This Week's Q&A Mailbag: Roth IRA Contributions and Distributions | Ed Slott and Company, LLC

This Week's Q&A Mailbag: Roth IRA Contributions and Distributions

By Sarah Brenner, JD
IRA Analyst
Follow Us on Twitter:  @theslottreport
 
Question:
Husband died in 2015 at age 85.  Later that year, the surviving spouse (sole beneficiary) did trustee-to-trustee transfer to her Roth IRA.  She did not have a Roth IRA prior to that. 

Wife, age 90, took distributions in 2016 and 2017.  Are those qualified?  Are they subject to tax and/or penalty?

Thank you,

Erin


Answer:
Erin,

It is very unlikely that the wife will be subject to income tax or penalties on the Roth IRA distributions. Any contributions or funds converted by her husband would be distributed to her both tax and penalty-free. The rules say that these types of funds are distributed first from a Roth IRA.

That would leave only the Roth IRA earnings as potentially taxable, and those funds are not distributed until all other Roth IRA funds are gone. For earnings to be tax and penalty free, there must be a qualified distribution of earnings. The wife is over age 59 ½, so any distribution she takes from her Roth IRA will be qualified as long as a five-year holding period is satisfied. There is some good news here. As the spouse, the wife takes over her husband’s five year holding period; it does not restart upon his death. If the five year holding period is satisfied, everything in the Roth IRA, including earnings, will be distributed tax and penalty free.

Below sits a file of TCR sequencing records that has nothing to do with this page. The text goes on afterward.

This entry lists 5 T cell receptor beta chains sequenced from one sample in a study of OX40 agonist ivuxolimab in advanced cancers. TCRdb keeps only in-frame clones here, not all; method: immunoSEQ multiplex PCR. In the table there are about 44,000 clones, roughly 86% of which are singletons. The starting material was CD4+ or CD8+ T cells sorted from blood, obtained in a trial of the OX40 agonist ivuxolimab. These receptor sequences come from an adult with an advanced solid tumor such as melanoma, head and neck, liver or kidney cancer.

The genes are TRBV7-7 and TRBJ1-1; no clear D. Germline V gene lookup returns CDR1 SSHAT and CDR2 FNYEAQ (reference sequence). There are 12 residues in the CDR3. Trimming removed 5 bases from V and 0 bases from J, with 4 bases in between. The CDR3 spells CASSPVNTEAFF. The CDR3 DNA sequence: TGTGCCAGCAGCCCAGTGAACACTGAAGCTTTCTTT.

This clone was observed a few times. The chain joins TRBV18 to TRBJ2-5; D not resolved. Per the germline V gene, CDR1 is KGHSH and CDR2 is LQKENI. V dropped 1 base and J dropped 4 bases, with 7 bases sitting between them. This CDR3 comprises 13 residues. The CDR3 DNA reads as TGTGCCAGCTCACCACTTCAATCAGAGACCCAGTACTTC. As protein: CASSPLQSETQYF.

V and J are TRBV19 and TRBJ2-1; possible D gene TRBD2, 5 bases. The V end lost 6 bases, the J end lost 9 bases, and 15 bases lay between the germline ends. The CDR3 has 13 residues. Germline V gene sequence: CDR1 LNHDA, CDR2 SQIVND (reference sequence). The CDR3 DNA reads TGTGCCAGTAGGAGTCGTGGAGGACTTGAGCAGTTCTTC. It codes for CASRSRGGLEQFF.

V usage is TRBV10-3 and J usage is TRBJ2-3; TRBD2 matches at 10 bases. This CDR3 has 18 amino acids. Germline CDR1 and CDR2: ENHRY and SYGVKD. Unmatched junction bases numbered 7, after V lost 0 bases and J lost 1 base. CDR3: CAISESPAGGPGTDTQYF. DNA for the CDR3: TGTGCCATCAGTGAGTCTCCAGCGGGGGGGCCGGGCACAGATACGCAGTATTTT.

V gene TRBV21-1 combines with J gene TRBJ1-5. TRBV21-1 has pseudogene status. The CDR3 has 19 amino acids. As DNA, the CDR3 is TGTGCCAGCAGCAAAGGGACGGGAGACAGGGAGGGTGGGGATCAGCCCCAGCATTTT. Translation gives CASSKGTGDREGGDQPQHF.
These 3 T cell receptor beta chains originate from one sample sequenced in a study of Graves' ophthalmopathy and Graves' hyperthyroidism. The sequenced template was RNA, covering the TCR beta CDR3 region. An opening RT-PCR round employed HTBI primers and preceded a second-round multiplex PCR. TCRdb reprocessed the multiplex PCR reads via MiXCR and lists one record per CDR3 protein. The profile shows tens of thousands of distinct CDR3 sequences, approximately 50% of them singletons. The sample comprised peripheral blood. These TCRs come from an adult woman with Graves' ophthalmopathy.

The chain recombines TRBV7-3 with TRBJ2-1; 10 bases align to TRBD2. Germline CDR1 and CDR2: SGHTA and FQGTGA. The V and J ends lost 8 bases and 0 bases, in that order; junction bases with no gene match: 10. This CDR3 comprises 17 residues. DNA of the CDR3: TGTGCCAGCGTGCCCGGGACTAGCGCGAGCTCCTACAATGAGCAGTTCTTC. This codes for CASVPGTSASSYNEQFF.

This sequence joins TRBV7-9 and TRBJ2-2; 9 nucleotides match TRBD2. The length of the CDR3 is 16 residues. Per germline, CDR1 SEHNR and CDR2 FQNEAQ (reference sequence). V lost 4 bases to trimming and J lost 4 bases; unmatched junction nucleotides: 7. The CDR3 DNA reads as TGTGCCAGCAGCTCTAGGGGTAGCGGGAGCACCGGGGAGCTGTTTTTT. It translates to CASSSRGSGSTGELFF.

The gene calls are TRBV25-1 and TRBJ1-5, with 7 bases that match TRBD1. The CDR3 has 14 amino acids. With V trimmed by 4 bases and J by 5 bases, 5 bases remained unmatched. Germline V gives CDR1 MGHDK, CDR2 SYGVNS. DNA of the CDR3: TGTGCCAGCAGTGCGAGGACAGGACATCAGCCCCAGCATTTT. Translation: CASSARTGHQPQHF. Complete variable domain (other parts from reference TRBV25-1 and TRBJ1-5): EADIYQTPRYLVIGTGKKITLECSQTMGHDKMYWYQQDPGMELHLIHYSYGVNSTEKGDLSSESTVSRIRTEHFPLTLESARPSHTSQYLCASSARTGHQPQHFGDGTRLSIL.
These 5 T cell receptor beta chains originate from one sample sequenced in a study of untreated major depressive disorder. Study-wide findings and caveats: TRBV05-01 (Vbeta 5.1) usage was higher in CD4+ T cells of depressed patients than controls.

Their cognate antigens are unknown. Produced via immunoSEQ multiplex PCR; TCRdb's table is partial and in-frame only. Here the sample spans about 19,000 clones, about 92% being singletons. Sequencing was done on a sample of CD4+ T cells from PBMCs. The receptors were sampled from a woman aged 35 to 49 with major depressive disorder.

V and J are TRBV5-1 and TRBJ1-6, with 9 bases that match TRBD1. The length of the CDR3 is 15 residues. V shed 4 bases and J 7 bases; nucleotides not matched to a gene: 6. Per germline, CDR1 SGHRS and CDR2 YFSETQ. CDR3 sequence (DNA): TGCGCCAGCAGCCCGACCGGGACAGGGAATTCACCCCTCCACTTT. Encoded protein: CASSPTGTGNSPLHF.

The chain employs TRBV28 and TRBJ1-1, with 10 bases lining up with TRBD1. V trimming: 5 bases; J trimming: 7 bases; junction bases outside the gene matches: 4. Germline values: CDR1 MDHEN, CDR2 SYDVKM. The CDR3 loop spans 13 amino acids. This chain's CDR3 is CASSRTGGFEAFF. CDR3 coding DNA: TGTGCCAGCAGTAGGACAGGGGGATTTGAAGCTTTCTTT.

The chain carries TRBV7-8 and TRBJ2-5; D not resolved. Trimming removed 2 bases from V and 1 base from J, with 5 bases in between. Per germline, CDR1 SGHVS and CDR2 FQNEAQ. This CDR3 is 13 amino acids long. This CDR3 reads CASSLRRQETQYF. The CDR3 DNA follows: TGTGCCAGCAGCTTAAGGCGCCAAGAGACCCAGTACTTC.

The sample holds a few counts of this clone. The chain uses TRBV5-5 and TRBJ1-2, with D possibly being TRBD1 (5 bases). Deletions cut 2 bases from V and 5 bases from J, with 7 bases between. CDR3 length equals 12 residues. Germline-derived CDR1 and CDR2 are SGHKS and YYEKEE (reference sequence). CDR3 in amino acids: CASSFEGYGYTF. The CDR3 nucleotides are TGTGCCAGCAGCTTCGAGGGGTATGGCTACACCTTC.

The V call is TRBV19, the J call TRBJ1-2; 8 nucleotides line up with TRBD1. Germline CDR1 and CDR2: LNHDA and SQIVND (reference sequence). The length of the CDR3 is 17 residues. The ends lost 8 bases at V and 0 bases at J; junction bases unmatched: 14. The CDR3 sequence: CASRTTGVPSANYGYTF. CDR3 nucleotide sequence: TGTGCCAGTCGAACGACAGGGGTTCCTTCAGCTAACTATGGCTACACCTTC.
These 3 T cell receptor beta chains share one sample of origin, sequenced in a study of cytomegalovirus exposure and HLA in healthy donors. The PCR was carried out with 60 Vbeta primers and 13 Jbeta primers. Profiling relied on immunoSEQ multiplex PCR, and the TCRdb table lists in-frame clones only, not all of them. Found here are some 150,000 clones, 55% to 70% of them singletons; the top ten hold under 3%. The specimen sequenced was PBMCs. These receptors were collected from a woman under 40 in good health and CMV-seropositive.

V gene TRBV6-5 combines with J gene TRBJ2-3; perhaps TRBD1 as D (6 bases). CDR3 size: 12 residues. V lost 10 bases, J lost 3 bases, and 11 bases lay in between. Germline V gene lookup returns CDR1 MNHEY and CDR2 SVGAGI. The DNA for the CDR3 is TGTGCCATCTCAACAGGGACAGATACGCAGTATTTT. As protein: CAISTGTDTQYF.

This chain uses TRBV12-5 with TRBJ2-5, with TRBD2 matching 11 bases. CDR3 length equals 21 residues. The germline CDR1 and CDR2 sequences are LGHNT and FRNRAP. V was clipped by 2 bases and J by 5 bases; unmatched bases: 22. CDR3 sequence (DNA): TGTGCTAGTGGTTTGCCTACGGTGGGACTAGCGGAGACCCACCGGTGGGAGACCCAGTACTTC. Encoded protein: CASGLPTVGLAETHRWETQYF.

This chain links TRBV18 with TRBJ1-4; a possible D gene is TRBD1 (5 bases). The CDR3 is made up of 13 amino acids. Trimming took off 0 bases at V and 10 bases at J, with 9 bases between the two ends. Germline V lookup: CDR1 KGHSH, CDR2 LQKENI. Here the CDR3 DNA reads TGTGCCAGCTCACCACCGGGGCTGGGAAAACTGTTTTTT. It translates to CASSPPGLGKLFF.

Question:
Hello,

I just attended your 2-day program in Orlando, FL.  Can a client make new contributions to a Roth IRA conversion account?

The client retired in 2017, he converted a small traditional IRA to a Roth IRA in 2017.  Now that his income is much lower he wants to contribute to that Roth for both 2017 and 2018.  Can he do that?  Or, do contribution Roths need to be kept separate from conversion Roths?

Thank You!!

Jim
 


Answer:
Hi Jim,

Thanks for attending our 2-day workshop in Orlando! We hope you enjoyed it. Your client can go ahead and make both 2017 and 2018 contributions to the same Roth IRA that holds the converted funds. There is nothing that requires that Roth contributions and conversions be kept separate and no tax advantage that can be gained by doing so.

 

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